The Supreme Court faces yet another assault on state consumer protection efforts. This time, states are trying to protect the rights of consumers to organize class action lawsuits in order to fight unruly corporations with unfair practices. These corporations have tried to thwart consumer protection efforts by requiring that customers sign away their rights to access the courts and prohibit them from using class actions to vindicate their rights.
A class action lawsuit allows a group to file a claim collectively against a defendant. Often, the defendant has treated the group of individuals in the same way, for example, by using the same business practices. Class actions are most valuable where the individual claims of the group members are small, such that filing a claim individually is too costly. By pooling their claims, consumers can increase the value of their case, making it easier to finance and secure representation.
Without class actions, most people would never file these claims, because the amounts they might recover are too small to make a legal battle worthwhile. This is why a large corporation might try to eliminate the class action mechanism. That way, they can get away with unfair business practices without anyone filing a claim, as long as the harm to each individual isn’t too high.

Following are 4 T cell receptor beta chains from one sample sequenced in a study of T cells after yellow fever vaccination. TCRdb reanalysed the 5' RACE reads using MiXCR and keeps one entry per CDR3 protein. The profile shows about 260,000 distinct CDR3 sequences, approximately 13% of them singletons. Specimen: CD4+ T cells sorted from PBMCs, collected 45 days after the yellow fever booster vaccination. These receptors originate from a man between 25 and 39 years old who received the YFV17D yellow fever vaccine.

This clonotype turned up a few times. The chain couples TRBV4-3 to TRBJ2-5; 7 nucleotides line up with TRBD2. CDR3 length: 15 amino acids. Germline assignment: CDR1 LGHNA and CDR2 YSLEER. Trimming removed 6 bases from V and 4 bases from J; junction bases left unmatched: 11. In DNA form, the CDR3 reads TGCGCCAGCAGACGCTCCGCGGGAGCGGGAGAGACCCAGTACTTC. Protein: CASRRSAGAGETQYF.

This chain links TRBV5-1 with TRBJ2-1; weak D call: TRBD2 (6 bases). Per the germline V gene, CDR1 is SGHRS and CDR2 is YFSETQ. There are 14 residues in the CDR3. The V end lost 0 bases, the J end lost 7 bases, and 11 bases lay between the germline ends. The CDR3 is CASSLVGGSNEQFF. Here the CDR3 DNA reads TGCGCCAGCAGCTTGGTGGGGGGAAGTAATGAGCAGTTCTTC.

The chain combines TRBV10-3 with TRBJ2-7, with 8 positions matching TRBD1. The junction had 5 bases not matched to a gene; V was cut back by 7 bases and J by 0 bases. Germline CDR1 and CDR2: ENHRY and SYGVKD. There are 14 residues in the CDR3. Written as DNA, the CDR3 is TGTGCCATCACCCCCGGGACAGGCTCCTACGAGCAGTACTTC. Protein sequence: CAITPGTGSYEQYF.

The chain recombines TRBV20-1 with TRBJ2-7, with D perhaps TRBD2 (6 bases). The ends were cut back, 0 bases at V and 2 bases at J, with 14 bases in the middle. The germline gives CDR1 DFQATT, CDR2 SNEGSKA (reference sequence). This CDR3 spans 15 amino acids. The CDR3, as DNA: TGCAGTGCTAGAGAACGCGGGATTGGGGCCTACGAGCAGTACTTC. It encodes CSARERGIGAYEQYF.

Many corporations simply put a prohibition on participation in class actions in their customer contracts; the elimination of class actions is a condition of doing business. Others will achieve the same result by requiring mandatory arbitration, which prevents consumers from accessing the courts. Arbitration is unlike court, where consumers have extensive rights and judges must apply the law. If consumers are forced into arbitration and locked out of court, there can be no class actions.
Some courts have found that contracts containing these provisions are unconscionable. They are so one-sided as to be unenforceable. There is no bargaining power on the part of consumers entering into these contracts. Furthermore, the rights they are being asked to forfeit are essential to ensuring that the parties to the contract act in good faith. If consumers cannot pool their grievances in order to enable themselves to enforce their rights under their contracts in the courts, what guarantee do consumers have that the corporation will live up to its end of the bargain? If there can be no class actions, there is no assurance that the contract will be enforceable.
Consumer contracts are not the only place where class action bans would be devastating. These provisions are making their way into employment contracts as well. Because class actions have historically been critical in enforcing anti-discrimination laws, their elimination by these fine print prohibitions could lead to more illegal discrimination.
Courts should be very wary of attempts to eliminate this extremely important mechanism for consumer and employee protection. Otherwise, manipulative and illegal practices can go unpunished. By spreading the costs over consumers generally, and prohibiting class actions, these companies can hold on to millions of dollars in compensation that will never be recovered by consumers and employees who have been subject to illegal practices.